Clarity through Complexity
The Company recently announced its intention to create two new tracking stocks at Liberty Media: Liberty Broadband, principally representing its existing investment in Charter, and a tracking stock that retains the Liberty Media name for all the remaining investments, including Sirius XM. (As a reminder, a tracking stock is a publicly tradable security meant to “track” the economic results of a subset of a company’s business without legal separation from the corporate parent.) A frequent criticism of all Liberty entities is the complexity of such corporate structures. As long-time Liberty watchers, however, we tend to applaud their creation of new tracking stocks, as the added complexity typically delivers greater clarity around previously under-appreciated opportunities. The creation of Liberty Broadband accomplishes this in three ways. First, it highlights the specific value of Liberty’s stake in Charter. Second, it provides investors a more direct method to participate in Malone’s return to domestic cable. Lastly, it provides Liberty the opportunity to raise additional equity, specifically from this self-selected shareholder base, to pursue new cable investment opportunities (potentially in conjunction with Charter).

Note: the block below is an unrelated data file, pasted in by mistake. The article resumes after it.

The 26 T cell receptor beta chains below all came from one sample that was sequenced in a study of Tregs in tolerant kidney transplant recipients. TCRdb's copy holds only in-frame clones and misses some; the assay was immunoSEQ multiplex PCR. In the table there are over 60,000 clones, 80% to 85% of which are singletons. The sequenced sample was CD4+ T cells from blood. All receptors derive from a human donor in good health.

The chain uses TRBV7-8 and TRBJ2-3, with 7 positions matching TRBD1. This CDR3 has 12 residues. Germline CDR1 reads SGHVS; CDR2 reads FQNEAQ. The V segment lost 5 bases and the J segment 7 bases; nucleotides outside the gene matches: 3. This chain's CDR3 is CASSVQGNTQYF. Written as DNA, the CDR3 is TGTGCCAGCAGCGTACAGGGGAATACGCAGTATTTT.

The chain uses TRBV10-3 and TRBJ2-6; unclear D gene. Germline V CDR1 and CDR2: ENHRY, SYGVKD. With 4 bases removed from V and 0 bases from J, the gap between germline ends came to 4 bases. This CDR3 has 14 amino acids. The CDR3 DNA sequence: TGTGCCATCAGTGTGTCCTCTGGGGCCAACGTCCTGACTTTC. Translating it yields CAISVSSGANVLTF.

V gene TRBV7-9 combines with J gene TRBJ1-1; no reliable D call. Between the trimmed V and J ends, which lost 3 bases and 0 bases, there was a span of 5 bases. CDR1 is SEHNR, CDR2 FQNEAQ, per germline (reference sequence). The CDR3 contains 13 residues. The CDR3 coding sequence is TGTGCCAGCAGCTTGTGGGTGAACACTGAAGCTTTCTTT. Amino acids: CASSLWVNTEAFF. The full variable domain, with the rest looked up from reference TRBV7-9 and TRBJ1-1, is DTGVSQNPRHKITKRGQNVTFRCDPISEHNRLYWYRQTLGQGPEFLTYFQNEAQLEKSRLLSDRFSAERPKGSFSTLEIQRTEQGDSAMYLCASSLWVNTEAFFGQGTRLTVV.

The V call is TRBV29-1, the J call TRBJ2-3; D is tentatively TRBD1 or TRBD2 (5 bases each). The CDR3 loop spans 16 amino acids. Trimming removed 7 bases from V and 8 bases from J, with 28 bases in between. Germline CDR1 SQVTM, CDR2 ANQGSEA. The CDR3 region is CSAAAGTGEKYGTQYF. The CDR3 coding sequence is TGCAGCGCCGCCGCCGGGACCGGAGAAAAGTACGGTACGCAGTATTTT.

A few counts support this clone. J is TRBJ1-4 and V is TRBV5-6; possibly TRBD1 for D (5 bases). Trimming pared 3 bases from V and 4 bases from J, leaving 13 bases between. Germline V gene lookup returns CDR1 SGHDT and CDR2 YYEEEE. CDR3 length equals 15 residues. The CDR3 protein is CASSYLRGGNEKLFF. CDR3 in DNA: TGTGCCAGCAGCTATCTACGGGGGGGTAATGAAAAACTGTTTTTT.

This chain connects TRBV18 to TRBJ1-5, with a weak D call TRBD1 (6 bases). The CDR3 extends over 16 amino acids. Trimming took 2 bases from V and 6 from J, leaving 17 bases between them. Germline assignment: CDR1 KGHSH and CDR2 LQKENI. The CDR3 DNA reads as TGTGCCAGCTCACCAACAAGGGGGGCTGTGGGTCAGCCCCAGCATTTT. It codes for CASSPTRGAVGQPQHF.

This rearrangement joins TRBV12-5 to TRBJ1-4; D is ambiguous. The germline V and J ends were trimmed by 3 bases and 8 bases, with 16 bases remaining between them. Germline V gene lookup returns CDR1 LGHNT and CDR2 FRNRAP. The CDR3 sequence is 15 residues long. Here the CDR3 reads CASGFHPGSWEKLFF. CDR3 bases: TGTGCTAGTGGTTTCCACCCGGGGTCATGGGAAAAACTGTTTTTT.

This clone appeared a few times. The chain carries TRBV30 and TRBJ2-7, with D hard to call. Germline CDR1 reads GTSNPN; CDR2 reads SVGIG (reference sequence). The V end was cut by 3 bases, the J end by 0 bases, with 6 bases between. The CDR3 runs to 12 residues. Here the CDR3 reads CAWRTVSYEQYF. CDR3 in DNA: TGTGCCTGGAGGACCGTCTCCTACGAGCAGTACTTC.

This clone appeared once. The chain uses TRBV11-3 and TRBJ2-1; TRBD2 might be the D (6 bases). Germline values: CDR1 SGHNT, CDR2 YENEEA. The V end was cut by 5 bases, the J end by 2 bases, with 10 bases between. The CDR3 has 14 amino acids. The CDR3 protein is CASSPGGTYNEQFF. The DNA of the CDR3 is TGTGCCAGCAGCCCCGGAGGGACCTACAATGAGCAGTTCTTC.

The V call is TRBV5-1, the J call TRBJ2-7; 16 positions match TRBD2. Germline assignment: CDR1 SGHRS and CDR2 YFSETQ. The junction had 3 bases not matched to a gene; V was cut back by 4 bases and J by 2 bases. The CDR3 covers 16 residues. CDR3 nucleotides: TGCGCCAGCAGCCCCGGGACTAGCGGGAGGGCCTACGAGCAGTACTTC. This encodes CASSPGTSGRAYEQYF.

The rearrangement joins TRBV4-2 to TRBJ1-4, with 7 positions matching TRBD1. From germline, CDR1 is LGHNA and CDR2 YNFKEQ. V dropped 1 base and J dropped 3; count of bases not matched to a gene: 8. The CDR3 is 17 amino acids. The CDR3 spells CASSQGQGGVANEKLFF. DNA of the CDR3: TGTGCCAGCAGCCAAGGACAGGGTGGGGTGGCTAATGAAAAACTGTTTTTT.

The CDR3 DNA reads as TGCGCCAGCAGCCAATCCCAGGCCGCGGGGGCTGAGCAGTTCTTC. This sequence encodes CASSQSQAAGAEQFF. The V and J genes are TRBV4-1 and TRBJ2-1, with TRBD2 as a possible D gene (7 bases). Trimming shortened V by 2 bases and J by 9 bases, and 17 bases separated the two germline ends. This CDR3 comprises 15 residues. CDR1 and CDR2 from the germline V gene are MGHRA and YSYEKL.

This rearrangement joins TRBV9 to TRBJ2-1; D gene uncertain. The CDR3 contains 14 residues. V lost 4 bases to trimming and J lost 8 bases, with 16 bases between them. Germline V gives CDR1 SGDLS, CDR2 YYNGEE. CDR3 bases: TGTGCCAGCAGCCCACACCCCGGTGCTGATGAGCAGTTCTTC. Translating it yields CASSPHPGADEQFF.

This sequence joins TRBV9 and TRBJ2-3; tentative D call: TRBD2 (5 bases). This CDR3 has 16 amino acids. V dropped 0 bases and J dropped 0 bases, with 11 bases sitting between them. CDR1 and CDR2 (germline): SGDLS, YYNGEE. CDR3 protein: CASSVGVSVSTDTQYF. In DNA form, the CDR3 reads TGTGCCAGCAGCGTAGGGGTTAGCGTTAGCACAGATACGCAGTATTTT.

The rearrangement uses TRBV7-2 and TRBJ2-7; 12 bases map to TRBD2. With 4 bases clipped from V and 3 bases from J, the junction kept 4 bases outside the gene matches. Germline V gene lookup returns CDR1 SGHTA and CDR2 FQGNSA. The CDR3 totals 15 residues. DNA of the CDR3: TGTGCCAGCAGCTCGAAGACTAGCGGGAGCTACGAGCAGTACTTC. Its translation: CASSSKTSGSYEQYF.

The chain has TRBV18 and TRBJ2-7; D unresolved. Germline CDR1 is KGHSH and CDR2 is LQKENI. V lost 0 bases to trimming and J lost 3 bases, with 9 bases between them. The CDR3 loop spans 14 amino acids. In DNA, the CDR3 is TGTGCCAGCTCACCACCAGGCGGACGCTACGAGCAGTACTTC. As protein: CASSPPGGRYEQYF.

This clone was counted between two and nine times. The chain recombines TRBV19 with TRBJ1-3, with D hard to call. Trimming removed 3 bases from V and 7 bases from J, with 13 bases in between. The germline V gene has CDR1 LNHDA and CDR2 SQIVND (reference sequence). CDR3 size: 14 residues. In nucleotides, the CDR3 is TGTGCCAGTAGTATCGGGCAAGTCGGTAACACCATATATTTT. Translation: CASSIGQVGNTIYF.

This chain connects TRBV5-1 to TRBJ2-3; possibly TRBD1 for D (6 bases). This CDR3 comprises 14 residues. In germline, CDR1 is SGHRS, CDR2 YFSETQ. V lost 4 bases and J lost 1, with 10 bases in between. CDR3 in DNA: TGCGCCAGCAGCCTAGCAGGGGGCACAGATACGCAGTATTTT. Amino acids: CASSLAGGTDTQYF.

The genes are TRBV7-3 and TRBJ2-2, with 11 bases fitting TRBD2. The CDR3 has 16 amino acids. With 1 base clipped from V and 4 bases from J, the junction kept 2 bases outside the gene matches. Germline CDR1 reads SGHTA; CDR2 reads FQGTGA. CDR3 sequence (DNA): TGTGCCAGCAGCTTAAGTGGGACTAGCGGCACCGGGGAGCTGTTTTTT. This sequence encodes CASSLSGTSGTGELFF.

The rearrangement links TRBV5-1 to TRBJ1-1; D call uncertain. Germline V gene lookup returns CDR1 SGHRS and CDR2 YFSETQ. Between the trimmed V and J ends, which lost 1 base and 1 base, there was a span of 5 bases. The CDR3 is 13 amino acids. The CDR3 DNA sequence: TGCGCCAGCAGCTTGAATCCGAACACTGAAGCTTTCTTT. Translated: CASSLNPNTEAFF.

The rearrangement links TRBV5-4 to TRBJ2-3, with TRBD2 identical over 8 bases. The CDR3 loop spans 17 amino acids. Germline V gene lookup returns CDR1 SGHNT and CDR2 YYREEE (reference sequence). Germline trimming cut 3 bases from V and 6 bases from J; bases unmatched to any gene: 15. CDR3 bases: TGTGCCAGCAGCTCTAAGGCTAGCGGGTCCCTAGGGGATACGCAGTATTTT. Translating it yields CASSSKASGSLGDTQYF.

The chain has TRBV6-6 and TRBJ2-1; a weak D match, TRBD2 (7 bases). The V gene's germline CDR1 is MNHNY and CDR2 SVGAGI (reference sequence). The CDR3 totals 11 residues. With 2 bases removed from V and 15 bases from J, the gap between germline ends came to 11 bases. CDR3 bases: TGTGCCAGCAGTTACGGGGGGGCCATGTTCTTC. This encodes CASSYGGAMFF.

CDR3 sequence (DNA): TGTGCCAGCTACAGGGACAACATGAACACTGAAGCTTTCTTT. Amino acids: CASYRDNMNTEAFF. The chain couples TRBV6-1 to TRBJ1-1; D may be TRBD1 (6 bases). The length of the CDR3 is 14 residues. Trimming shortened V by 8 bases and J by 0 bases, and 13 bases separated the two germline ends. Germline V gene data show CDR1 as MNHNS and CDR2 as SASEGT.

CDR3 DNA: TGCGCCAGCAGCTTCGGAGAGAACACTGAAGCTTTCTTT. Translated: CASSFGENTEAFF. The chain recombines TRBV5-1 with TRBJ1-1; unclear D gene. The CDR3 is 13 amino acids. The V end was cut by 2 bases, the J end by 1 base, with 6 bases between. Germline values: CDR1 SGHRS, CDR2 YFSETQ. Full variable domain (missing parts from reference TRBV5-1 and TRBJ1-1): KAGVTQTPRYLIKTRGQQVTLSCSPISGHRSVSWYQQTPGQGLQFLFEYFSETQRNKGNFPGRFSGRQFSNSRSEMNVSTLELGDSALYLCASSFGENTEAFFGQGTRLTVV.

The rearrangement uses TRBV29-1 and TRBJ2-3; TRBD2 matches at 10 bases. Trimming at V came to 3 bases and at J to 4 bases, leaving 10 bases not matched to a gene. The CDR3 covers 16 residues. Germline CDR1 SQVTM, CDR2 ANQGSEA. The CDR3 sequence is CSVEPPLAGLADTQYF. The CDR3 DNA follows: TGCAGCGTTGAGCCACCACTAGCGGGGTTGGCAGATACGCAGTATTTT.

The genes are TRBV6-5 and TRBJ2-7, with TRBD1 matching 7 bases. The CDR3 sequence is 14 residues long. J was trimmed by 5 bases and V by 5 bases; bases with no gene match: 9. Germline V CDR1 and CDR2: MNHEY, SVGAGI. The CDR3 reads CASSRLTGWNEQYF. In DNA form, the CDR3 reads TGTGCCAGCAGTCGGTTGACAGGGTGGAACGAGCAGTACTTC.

Building our Business Value
As described above, our business value estimate for Liberty Media is derived using our valuation work for the constituent pieces. At quarter end's price ($131), we believe an investor that only considered the potential value of Liberty’s public company investments would find its shares trading at a discount to business value. Factoring in our estimates for the more opaque pieces (e.g. the Atlanta Braves) we believe shares are trading at a meaningful discount to our estimated base case business value in the $170s. With this discount to business value and the proven leadership of John Malone and Greg Maffei, we view Liberty Media shares as an attractive investment.
Andrew S. Weitz joined Weitz in 2008. He graduated from Carleton College and previously spent four years with Ariel Investments.
Investors should consider carefully the investment objectives, risks, and charges and expenses of the Funds before investing. The Funds' Prospectus or Summary Prospectus contains this and other information about the Funds and should be read carefully before investing. Portfolio composition is subject to change at any time and references to specific securities, industries, and sectors referenced in this letter are not recommendations to purchase or sell any particular security. Current and future portfolio holdings are subject to risk. See the Schedule of Investments in Securities included in the Funds' quarterly report for the percent of assets of each Fund invested in particular industries or sectors. As of March 31, 2014, Liberty Media represented 2.7% of Value Fund's net assets, 3.6% of Partners Value Fund's net assets, 4.2% of Partners III Opportunity Fund's net assets, 1.9% of Research Fund's net assets and 2.8% of Hickory Fund's net assets.